How to Air-Dry Your Hair (and Have it Look Awesome!)

Allowing your strands to air-dry may seem like a tactic best reserved for Victoria’s Secret models (we’re looking at you, Gisele!). But, with a little effort, air-drying can be a healthier approach to styling, using key post-shower products as opposed to sizzling hot tools.

Sheryl George
Combing Your Hair to Air Dry Your Hair
Originally published by InStyle

No matter what your hair type, set yourself up for success by first using a moisturizing shampoo and conditioner to smooth strands. "A big issue with air-drying is frizziness. Adding in moisture helps prevent that,” says celebrity hairstylist Paul Norton. After showering, squeeze out water and use a paper towel to absorb any excess: “It doesn’t cause as much friction as a regular towel, which can rough up the cuticle and make hair frizzy,” says Norton.

Read on to find out what sort of styling product and technique is best for your hair type:

Air-Dry Hair Product: Joico
Courtesy of Joico

If You Have Curly Hair
While ringlets are still damp, coat them with a moisturizing styling balm (Norton likes Joico Moisture Recovery Treatment Balm, $14; If you prefer more hold, mix in a dab of styling gel. "Applying products to damp curls will prevent frizz from setting in as the hair dries and results in soft smooth curls," say Norton.

Air-Dry Hair Product: Bumble and Bumble
Courtesy of Bumble and Bumble

If You Have Thick Hair
Try distributing a styling cream like Bumble and Bumble's new Don't Blow It (H)airstyler, which contains conditioners and polymers to give hair bounce and hold ($31; from mid-shaft through ends. Then coil 2- to 3-in. sections of hair into mini buns (alternate the direction for more of a natural wave) and secure with a bobby pins. "The tension from the buns creates both smoothness and shape for beachy waves," says Norton. Unravel the buns when hair feels dry and rake fingers through to blend sections together.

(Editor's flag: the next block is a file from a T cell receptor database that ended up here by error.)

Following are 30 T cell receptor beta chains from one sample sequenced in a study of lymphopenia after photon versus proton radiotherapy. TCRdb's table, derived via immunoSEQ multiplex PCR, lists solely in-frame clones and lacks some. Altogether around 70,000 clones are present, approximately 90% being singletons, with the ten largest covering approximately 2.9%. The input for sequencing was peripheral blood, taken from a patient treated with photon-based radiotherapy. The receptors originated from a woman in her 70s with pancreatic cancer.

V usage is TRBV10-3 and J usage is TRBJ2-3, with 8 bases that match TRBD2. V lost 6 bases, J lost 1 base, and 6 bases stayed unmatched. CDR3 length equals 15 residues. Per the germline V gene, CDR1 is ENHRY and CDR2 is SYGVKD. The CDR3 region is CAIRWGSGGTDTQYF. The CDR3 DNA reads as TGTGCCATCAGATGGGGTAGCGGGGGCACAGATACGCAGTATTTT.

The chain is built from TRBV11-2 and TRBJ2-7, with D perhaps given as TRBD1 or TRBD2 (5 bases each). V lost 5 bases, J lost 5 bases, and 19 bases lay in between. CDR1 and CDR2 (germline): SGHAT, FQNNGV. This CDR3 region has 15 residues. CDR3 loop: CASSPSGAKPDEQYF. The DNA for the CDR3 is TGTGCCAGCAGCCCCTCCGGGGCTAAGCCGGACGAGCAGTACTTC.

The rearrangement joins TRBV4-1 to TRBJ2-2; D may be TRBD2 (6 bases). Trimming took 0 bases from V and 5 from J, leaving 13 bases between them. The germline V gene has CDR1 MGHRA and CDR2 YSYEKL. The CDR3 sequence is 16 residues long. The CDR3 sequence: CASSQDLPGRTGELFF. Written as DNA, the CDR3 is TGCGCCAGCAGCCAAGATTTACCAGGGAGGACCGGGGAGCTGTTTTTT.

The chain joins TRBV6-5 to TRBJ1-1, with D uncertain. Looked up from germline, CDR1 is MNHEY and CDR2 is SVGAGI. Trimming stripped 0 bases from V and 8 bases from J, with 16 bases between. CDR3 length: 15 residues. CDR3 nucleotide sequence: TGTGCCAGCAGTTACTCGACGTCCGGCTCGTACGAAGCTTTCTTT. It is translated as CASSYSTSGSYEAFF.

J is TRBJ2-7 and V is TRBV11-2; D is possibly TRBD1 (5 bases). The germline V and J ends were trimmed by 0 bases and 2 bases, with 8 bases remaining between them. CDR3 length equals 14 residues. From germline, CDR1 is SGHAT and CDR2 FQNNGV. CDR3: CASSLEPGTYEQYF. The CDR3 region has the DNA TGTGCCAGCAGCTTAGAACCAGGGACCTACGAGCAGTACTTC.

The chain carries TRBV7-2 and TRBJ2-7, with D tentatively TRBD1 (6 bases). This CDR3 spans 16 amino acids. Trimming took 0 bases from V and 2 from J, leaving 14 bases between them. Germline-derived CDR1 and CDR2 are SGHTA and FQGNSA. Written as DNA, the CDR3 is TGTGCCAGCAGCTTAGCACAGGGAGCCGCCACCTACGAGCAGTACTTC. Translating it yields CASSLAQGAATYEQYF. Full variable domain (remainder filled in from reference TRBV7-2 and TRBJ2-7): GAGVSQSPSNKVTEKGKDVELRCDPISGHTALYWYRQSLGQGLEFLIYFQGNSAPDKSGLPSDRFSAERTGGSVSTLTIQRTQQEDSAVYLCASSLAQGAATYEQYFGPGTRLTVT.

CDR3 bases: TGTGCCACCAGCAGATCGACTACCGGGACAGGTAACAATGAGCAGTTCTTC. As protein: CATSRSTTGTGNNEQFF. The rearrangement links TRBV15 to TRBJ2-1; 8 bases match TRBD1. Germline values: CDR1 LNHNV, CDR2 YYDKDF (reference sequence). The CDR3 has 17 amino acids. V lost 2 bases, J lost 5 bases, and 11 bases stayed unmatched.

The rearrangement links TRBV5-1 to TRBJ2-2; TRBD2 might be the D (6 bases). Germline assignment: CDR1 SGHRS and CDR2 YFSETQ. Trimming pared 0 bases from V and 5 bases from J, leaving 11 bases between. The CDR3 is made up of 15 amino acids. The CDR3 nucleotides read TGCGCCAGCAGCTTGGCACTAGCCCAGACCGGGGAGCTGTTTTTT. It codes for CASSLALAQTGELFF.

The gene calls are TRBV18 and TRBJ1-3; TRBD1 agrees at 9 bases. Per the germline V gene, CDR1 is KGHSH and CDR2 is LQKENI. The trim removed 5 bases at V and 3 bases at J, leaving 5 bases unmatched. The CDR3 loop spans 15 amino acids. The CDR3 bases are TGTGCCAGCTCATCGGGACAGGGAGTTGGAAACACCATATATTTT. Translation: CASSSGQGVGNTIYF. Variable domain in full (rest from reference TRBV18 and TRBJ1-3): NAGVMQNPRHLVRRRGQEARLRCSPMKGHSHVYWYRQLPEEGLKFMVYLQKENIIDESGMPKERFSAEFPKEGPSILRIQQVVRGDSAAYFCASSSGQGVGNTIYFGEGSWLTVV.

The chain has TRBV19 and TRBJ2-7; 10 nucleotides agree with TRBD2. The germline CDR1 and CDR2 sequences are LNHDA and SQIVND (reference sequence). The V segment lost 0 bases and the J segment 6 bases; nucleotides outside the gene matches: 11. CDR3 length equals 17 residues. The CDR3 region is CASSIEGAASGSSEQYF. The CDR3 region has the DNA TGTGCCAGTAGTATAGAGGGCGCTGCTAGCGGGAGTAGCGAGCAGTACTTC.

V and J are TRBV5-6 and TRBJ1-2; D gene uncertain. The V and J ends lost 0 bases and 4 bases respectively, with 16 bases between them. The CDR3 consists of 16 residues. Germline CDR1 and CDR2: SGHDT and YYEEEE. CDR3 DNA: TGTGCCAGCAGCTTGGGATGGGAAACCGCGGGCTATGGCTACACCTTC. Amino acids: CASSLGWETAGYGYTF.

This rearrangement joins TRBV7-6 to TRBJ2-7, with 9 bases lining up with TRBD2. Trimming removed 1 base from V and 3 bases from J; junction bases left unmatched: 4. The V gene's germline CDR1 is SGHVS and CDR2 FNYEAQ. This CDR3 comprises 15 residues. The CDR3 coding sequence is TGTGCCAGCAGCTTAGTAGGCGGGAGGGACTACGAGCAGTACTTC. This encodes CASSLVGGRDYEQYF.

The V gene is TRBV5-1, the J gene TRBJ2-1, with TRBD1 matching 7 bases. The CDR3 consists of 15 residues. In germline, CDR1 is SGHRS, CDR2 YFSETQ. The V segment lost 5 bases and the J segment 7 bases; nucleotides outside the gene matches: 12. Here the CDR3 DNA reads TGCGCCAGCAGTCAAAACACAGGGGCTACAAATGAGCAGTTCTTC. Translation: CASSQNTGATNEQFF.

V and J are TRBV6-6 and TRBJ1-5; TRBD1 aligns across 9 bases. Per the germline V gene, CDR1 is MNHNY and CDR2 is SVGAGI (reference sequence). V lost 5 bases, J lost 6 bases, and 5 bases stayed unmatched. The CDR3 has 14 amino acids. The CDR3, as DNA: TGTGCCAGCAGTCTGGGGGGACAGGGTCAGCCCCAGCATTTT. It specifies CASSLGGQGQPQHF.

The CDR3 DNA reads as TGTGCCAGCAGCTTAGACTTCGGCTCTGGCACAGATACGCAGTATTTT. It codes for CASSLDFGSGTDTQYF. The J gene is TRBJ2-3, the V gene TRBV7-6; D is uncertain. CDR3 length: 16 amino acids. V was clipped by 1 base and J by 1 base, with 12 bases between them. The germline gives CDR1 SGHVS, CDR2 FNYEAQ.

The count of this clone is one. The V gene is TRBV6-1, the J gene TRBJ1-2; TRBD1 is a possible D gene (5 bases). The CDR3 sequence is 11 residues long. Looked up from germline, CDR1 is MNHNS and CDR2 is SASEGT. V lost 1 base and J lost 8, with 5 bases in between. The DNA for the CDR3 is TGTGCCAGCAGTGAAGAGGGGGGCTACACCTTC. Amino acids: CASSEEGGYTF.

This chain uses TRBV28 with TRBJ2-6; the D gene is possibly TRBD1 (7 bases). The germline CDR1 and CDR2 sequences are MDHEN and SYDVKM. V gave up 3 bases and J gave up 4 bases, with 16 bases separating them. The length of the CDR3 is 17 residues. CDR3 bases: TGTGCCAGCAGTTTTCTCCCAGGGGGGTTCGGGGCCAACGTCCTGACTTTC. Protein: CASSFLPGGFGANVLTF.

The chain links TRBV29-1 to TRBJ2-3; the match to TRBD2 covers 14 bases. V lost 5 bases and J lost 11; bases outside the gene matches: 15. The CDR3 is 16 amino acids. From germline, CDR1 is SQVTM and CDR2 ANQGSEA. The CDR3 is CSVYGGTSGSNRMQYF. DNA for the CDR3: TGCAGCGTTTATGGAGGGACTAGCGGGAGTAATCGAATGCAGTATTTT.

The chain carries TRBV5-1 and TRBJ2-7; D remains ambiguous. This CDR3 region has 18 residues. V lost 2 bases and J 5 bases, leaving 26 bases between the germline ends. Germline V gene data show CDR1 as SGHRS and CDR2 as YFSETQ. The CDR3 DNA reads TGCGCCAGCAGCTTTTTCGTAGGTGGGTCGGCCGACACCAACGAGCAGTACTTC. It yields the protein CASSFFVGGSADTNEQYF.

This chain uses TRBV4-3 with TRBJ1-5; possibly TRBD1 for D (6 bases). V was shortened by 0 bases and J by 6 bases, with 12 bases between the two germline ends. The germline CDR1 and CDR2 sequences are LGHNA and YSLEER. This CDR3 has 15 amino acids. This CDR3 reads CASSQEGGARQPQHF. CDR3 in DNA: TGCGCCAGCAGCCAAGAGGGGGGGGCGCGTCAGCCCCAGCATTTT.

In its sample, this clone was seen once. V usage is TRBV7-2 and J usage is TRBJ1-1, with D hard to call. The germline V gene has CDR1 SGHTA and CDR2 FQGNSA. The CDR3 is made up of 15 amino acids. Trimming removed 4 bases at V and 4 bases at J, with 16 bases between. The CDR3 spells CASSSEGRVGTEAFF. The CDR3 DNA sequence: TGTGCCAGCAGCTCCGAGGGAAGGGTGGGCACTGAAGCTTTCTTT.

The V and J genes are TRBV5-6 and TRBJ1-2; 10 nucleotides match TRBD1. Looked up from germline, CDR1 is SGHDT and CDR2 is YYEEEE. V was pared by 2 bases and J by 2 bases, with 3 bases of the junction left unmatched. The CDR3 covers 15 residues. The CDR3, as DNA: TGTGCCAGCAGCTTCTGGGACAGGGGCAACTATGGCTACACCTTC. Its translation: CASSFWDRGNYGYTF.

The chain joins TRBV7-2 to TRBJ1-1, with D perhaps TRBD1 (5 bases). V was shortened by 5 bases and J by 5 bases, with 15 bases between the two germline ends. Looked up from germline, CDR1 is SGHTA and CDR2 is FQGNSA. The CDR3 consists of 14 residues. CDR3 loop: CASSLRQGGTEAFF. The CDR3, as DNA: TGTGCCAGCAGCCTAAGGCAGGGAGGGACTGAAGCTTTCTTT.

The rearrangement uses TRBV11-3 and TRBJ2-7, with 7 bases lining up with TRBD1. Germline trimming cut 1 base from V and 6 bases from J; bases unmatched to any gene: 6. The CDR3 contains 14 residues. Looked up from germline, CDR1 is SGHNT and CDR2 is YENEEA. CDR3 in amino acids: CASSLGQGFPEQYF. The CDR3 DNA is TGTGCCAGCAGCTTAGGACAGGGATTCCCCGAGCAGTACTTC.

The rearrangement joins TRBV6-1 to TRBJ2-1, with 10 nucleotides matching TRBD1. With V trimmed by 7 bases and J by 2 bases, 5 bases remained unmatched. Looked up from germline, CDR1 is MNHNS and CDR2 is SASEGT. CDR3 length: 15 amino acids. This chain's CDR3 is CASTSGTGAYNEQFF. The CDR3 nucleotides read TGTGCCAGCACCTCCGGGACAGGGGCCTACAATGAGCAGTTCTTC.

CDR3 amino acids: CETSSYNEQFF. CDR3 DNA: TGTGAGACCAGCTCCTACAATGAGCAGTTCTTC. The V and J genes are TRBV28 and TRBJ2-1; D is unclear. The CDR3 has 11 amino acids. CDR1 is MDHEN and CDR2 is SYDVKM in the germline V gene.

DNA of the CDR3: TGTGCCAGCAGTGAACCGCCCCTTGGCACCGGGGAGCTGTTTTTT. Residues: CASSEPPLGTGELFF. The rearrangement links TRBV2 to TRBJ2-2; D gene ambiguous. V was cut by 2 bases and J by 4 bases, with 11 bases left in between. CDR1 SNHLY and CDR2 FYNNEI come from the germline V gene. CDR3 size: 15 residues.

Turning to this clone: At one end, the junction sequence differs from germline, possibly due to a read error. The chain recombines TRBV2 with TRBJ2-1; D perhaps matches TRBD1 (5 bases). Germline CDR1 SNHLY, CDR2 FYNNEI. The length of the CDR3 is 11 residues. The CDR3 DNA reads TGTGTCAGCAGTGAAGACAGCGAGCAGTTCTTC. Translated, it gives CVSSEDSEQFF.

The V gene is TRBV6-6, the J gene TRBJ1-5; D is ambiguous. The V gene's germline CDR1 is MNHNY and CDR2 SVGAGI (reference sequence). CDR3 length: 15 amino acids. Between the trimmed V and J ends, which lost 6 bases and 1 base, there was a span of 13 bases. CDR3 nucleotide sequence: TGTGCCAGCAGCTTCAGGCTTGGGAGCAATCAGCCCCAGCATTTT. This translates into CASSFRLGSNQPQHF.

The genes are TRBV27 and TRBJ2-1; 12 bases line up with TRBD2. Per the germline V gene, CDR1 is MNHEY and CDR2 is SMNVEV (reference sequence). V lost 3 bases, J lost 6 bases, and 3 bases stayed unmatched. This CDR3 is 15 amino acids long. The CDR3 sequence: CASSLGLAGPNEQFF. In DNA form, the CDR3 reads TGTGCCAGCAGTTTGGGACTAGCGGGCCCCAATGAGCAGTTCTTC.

Air-Dry Hair Product: Shu Uemura
Courtesy of Shu Uemura

If You Have Fine Hair
Spritz a leave-in conditioner throughout hair, working from the bottom up, and rake through with a wide toothed comb for an even application. "Even uber fine hair can get frizzy. Adding in a little moisture will create some control. Just make sure to avoid applying product to the roots; you want to retain natural volume at the crown," says Norton.  We're currently into Shu Uemura's new moisturizing Wonder Worker formula ($33;, which contains lightweight but hydrating moringa oil. “It helps smooth the cuticle without being too heavy, and it allows hair to settle in nicely without frizz,” says L.A. hairstylist Moises Villa. Create your part and then cup and scrunch the bottoms for lift and to create slight bends. For tighter waves, go for the bun method (described above for thick hair) but make sure to create smaller 1-in. sections for more definition.